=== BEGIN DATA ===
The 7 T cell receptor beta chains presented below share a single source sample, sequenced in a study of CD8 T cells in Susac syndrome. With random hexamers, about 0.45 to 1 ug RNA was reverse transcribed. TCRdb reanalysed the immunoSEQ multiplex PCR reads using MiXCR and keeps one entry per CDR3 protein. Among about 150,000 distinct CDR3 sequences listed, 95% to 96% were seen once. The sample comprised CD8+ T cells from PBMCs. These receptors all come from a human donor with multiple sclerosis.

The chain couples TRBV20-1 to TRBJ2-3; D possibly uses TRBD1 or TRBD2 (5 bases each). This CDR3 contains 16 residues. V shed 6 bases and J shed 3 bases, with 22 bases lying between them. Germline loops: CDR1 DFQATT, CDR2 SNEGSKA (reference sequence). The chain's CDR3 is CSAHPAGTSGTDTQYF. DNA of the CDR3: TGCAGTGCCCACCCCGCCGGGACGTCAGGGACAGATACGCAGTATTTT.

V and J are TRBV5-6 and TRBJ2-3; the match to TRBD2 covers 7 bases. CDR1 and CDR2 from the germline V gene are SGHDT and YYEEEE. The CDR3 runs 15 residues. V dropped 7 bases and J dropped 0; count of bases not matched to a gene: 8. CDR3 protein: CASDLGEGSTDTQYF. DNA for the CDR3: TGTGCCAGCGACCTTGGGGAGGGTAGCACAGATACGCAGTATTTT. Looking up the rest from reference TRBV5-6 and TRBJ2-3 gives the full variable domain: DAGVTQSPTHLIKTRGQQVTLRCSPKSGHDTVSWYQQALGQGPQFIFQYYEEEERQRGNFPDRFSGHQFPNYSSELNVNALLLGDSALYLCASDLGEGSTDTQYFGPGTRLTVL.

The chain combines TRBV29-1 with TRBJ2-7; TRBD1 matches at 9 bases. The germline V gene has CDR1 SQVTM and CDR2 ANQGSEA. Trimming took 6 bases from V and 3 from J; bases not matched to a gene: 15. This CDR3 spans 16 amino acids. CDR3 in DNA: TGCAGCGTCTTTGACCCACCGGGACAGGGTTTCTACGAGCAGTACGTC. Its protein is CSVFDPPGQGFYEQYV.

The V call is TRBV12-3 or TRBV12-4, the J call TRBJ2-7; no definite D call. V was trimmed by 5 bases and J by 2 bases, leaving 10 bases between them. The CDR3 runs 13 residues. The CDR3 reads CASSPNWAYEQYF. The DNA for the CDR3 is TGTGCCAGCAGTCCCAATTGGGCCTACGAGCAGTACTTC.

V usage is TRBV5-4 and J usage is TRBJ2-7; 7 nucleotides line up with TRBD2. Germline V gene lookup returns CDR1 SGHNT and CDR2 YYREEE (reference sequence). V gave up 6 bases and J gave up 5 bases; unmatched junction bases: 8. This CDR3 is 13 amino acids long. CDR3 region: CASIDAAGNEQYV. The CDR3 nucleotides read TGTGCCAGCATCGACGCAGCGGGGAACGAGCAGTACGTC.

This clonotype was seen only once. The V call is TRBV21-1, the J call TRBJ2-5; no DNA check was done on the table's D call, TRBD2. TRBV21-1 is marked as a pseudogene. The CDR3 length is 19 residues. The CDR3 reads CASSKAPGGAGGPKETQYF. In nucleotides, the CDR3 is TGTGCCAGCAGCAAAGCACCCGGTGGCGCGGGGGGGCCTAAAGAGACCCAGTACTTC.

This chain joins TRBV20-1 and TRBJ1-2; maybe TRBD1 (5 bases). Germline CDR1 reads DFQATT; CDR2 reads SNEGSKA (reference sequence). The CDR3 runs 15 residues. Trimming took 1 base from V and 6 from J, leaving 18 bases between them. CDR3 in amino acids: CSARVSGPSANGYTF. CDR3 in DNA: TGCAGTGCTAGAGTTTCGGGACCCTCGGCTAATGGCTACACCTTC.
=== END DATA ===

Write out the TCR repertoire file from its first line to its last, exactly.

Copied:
The 7 T cell receptor beta chains presented below share a single source sample, sequenced in a study of CD8 T cells in Susac syndrome. With random hexamers, about 0.45 to 1 ug RNA was reverse transcribed. TCRdb reanalysed the immunoSEQ multiplex PCR reads using MiXCR and keeps one entry per CDR3 protein. Among about 150,000 distinct CDR3 sequences listed, 95% to 96% were seen once. The sample comprised CD8+ T cells from PBMCs. These receptors all come from a human donor with multiple sclerosis.

The chain couples TRBV20-1 to TRBJ2-3; D possibly uses TRBD1 or TRBD2 (5 bases each). This CDR3 contains 16 residues. V shed 6 bases and J shed 3 bases, with 22 bases lying between them. Germline loops: CDR1 DFQATT, CDR2 SNEGSKA (reference sequence). The chain's CDR3 is CSAHPAGTSGTDTQYF. DNA of the CDR3: TGCAGTGCCCACCCCGCCGGGACGTCAGGGACAGATACGCAGTATTTT.

V and J are TRBV5-6 and TRBJ2-3; the match to TRBD2 covers 7 bases. CDR1 and CDR2 from the germline V gene are SGHDT and YYEEEE. The CDR3 runs 15 residues. V dropped 7 bases and J dropped 0; count of bases not matched to a gene: 8. CDR3 protein: CASDLGEGSTDTQYF. DNA for the CDR3: TGTGCCAGCGACCTTGGGGAGGGTAGCACAGATACGCAGTATTTT. Looking up the rest from reference TRBV5-6 and TRBJ2-3 gives the full variable domain: DAGVTQSPTHLIKTRGQQVTLRCSPKSGHDTVSWYQQALGQGPQFIFQYYEEEERQRGNFPDRFSGHQFPNYSSELNVNALLLGDSALYLCASDLGEGSTDTQYFGPGTRLTVL.

The chain combines TRBV29-1 with TRBJ2-7; TRBD1 matches at 9 bases. The germline V gene has CDR1 SQVTM and CDR2 ANQGSEA. Trimming took 6 bases from V and 3 from J; bases not matched to a gene: 15. This CDR3 spans 16 amino acids. CDR3 in DNA: TGCAGCGTCTTTGACCCACCGGGACAGGGTTTCTACGAGCAGTACGTC. Its protein is CSVFDPPGQGFYEQYV.

The V call is TRBV12-3 or TRBV12-4, the J call TRBJ2-7; no definite D call. V was trimmed by 5 bases and J by 2 bases, leaving 10 bases between them. The CDR3 runs 13 residues. The CDR3 reads CASSPNWAYEQYF. The DNA for the CDR3 is TGTGCCAGCAGTCCCAATTGGGCCTACGAGCAGTACTTC.

V usage is TRBV5-4 and J usage is TRBJ2-7; 7 nucleotides line up with TRBD2. Germline V gene lookup returns CDR1 SGHNT and CDR2 YYREEE (reference sequence). V gave up 6 bases and J gave up 5 bases; unmatched junction bases: 8. This CDR3 is 13 amino acids long. CDR3 region: CASIDAAGNEQYV. The CDR3 nucleotides read TGTGCCAGCATCGACGCAGCGGGGAACGAGCAGTACGTC.

This clonotype was seen only once. The V call is TRBV21-1, the J call TRBJ2-5; no DNA check was done on the table's D call, TRBD2. TRBV21-1 is marked as a pseudogene. The CDR3 length is 19 residues. The CDR3 reads CASSKAPGGAGGPKETQYF. In nucleotides, the CDR3 is TGTGCCAGCAGCAAAGCACCCGGTGGCGCGGGGGGGCCTAAAGAGACCCAGTACTTC.

This chain joins TRBV20-1 and TRBJ1-2; maybe TRBD1 (5 bases). Germline CDR1 reads DFQATT; CDR2 reads SNEGSKA (reference sequence). The CDR3 runs 15 residues. Trimming took 1 base from V and 6 from J, leaving 18 bases between them. CDR3 in amino acids: CSARVSGPSANGYTF. CDR3 in DNA: TGCAGTGCTAGAGTTTCGGGACCCTCGGCTAATGGCTACACCTTC.